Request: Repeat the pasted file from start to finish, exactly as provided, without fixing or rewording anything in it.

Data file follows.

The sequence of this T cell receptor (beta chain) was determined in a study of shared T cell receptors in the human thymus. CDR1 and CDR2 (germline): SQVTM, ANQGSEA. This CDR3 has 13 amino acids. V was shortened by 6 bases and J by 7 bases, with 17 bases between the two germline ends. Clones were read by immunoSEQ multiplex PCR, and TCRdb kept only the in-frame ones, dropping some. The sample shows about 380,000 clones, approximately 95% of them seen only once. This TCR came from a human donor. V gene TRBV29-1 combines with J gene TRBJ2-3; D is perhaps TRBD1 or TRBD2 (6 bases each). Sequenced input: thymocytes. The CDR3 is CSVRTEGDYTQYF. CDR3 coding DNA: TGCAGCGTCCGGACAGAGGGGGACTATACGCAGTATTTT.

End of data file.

The sequence of this T cell receptor (beta chain) was determined in a study of shared T cell receptors in the human thymus. CDR1 and CDR2 (germline): SQVTM, ANQGSEA. This CDR3 has 13 amino acids. V was shortened by 6 bases and J by 7 bases, with 17 bases between the two germline ends. Clones were read by immunoSEQ multiplex PCR, and TCRdb kept only the in-frame ones, dropping some. The sample shows about 380,000 clones, approximately 95% of them seen only once. This TCR came from a human donor. V gene TRBV29-1 combines with J gene TRBJ2-3; D is perhaps TRBD1 or TRBD2 (6 bases each). Sequenced input: thymocytes. The CDR3 is CSVRTEGDYTQYF. CDR3 coding DNA: TGCAGCGTCCGGACAGAGGGGGACTATACGCAGTATTTT.